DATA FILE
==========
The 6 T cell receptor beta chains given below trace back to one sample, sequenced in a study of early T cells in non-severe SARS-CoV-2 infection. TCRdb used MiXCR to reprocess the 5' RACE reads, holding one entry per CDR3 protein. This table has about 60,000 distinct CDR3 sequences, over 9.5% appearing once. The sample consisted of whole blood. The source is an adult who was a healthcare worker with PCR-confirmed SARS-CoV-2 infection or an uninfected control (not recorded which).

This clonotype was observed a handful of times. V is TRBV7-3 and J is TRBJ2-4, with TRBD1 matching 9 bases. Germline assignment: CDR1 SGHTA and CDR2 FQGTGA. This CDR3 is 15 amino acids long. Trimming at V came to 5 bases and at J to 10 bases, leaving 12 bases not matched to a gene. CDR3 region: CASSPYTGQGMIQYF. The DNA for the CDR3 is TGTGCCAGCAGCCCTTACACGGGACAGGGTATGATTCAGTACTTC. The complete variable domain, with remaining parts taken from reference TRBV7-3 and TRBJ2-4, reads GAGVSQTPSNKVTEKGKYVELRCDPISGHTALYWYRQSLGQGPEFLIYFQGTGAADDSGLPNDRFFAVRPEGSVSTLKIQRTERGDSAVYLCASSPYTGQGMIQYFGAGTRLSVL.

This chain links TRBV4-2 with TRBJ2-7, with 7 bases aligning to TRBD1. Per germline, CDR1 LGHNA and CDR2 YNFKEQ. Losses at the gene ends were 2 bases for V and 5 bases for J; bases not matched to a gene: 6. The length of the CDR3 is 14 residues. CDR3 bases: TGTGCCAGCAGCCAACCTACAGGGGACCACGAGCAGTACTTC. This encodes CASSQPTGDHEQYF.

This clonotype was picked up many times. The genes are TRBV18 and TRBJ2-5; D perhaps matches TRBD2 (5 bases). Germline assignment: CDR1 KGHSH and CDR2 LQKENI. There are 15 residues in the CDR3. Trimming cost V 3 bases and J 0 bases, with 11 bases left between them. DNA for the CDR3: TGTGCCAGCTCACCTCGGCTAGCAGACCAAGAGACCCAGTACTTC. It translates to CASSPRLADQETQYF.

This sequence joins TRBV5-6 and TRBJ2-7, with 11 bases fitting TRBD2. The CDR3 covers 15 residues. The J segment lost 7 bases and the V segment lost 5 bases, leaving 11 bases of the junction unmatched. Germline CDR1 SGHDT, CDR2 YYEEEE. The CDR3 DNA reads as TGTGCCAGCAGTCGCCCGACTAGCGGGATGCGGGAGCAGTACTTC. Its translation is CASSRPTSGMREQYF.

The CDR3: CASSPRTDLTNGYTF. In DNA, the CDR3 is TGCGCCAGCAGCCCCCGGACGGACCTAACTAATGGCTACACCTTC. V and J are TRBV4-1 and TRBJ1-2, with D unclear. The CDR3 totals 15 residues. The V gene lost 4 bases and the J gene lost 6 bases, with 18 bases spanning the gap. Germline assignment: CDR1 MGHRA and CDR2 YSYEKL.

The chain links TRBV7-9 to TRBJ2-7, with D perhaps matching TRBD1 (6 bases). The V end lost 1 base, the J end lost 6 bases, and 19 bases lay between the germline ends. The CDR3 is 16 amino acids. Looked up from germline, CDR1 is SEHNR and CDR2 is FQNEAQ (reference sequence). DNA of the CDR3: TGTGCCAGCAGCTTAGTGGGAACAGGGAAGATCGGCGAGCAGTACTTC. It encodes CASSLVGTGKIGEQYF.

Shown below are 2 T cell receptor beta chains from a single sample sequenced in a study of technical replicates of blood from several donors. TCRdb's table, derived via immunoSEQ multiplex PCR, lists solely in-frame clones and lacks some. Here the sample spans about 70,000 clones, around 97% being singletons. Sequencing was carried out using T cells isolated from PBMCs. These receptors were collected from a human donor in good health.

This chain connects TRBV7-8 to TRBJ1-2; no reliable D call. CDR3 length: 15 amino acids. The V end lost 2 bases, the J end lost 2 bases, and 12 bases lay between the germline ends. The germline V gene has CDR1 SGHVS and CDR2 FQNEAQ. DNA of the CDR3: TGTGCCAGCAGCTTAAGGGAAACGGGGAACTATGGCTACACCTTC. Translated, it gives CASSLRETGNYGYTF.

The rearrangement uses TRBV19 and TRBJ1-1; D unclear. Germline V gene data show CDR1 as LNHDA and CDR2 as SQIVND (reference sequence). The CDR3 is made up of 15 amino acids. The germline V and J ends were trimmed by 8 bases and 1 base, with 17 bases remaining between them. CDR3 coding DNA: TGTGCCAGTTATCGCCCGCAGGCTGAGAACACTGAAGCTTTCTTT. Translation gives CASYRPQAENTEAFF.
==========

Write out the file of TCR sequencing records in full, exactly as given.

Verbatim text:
The 6 T cell receptor beta chains given below trace back to one sample, sequenced in a study of early T cells in non-severe SARS-CoV-2 infection. TCRdb used MiXCR to reprocess the 5' RACE reads, holding one entry per CDR3 protein. This table has about 60,000 distinct CDR3 sequences, over 9.5% appearing once. The sample consisted of whole blood. The source is an adult who was a healthcare worker with PCR-confirmed SARS-CoV-2 infection or an uninfected control (not recorded which).

This clonotype was observed a handful of times. V is TRBV7-3 and J is TRBJ2-4, with TRBD1 matching 9 bases. Germline assignment: CDR1 SGHTA and CDR2 FQGTGA. This CDR3 is 15 amino acids long. Trimming at V came to 5 bases and at J to 10 bases, leaving 12 bases not matched to a gene. CDR3 region: CASSPYTGQGMIQYF. The DNA for the CDR3 is TGTGCCAGCAGCCCTTACACGGGACAGGGTATGATTCAGTACTTC. The complete variable domain, with remaining parts taken from reference TRBV7-3 and TRBJ2-4, reads GAGVSQTPSNKVTEKGKYVELRCDPISGHTALYWYRQSLGQGPEFLIYFQGTGAADDSGLPNDRFFAVRPEGSVSTLKIQRTERGDSAVYLCASSPYTGQGMIQYFGAGTRLSVL.

This chain links TRBV4-2 with TRBJ2-7, with 7 bases aligning to TRBD1. Per germline, CDR1 LGHNA and CDR2 YNFKEQ. Losses at the gene ends were 2 bases for V and 5 bases for J; bases not matched to a gene: 6. The length of the CDR3 is 14 residues. CDR3 bases: TGTGCCAGCAGCCAACCTACAGGGGACCACGAGCAGTACTTC. This encodes CASSQPTGDHEQYF.

This clonotype was picked up many times. The genes are TRBV18 and TRBJ2-5; D perhaps matches TRBD2 (5 bases). Germline assignment: CDR1 KGHSH and CDR2 LQKENI. There are 15 residues in the CDR3. Trimming cost V 3 bases and J 0 bases, with 11 bases left between them. DNA for the CDR3: TGTGCCAGCTCACCTCGGCTAGCAGACCAAGAGACCCAGTACTTC. It translates to CASSPRLADQETQYF.

This sequence joins TRBV5-6 and TRBJ2-7, with 11 bases fitting TRBD2. The CDR3 covers 15 residues. The J segment lost 7 bases and the V segment lost 5 bases, leaving 11 bases of the junction unmatched. Germline CDR1 SGHDT, CDR2 YYEEEE. The CDR3 DNA reads as TGTGCCAGCAGTCGCCCGACTAGCGGGATGCGGGAGCAGTACTTC. Its translation is CASSRPTSGMREQYF.

The CDR3: CASSPRTDLTNGYTF. In DNA, the CDR3 is TGCGCCAGCAGCCCCCGGACGGACCTAACTAATGGCTACACCTTC. V and J are TRBV4-1 and TRBJ1-2, with D unclear. The CDR3 totals 15 residues. The V gene lost 4 bases and the J gene lost 6 bases, with 18 bases spanning the gap. Germline assignment: CDR1 MGHRA and CDR2 YSYEKL.

The chain links TRBV7-9 to TRBJ2-7, with D perhaps matching TRBD1 (6 bases). The V end lost 1 base, the J end lost 6 bases, and 19 bases lay between the germline ends. The CDR3 is 16 amino acids. Looked up from germline, CDR1 is SEHNR and CDR2 is FQNEAQ (reference sequence). DNA of the CDR3: TGTGCCAGCAGCTTAGTGGGAACAGGGAAGATCGGCGAGCAGTACTTC. It encodes CASSLVGTGKIGEQYF.

Shown below are 2 T cell receptor beta chains from a single sample sequenced in a study of technical replicates of blood from several donors. TCRdb's table, derived via immunoSEQ multiplex PCR, lists solely in-frame clones and lacks some. Here the sample spans about 70,000 clones, around 97% being singletons. Sequencing was carried out using T cells isolated from PBMCs. These receptors were collected from a human donor in good health.

This chain connects TRBV7-8 to TRBJ1-2; no reliable D call. CDR3 length: 15 amino acids. The V end lost 2 bases, the J end lost 2 bases, and 12 bases lay between the germline ends. The germline V gene has CDR1 SGHVS and CDR2 FQNEAQ. DNA of the CDR3: TGTGCCAGCAGCTTAAGGGAAACGGGGAACTATGGCTACACCTTC. Translated, it gives CASSLRETGNYGYTF.

The rearrangement uses TRBV19 and TRBJ1-1; D unclear. Germline V gene data show CDR1 as LNHDA and CDR2 as SQIVND (reference sequence). The CDR3 is made up of 15 amino acids. The germline V and J ends were trimmed by 8 bases and 1 base, with 17 bases remaining between them. CDR3 coding DNA: TGTGCCAGTTATCGCCCGCAGGCTGAGAACACTGAAGCTTTCTTT. Translation gives CASYRPQAENTEAFF.